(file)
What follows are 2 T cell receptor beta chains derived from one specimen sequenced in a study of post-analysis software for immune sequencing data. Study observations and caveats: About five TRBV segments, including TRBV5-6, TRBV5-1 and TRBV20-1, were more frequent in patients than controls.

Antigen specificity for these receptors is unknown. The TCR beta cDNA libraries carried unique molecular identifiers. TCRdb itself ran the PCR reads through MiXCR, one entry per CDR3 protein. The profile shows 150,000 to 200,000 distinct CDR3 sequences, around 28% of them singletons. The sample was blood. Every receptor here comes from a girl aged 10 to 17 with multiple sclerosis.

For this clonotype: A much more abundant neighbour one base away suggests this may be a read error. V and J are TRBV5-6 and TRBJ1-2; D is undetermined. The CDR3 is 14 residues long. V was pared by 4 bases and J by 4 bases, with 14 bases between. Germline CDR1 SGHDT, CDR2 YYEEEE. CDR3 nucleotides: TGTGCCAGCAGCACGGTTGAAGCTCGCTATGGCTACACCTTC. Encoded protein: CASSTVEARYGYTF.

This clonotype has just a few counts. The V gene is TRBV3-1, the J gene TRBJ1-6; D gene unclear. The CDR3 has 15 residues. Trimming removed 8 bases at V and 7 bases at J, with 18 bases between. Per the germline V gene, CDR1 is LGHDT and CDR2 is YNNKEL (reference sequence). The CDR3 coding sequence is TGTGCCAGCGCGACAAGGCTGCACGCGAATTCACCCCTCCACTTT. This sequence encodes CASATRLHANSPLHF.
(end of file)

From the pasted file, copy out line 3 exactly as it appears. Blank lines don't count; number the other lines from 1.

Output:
For this clonotype: A much more abundant neighbour one base away suggests this may be a read error. V and J are TRBV5-6 and TRBJ1-2; D is undetermined. The CDR3 is 14 residues long. V was pared by 4 bases and J by 4 bases, with 14 bases between. Germline CDR1 SGHDT, CDR2 YYEEEE. CDR3 nucleotides: TGTGCCAGCAGCACGGTTGAAGCTCGCTATGGCTACACCTTC. Encoded protein: CASSTVEARYGYTF.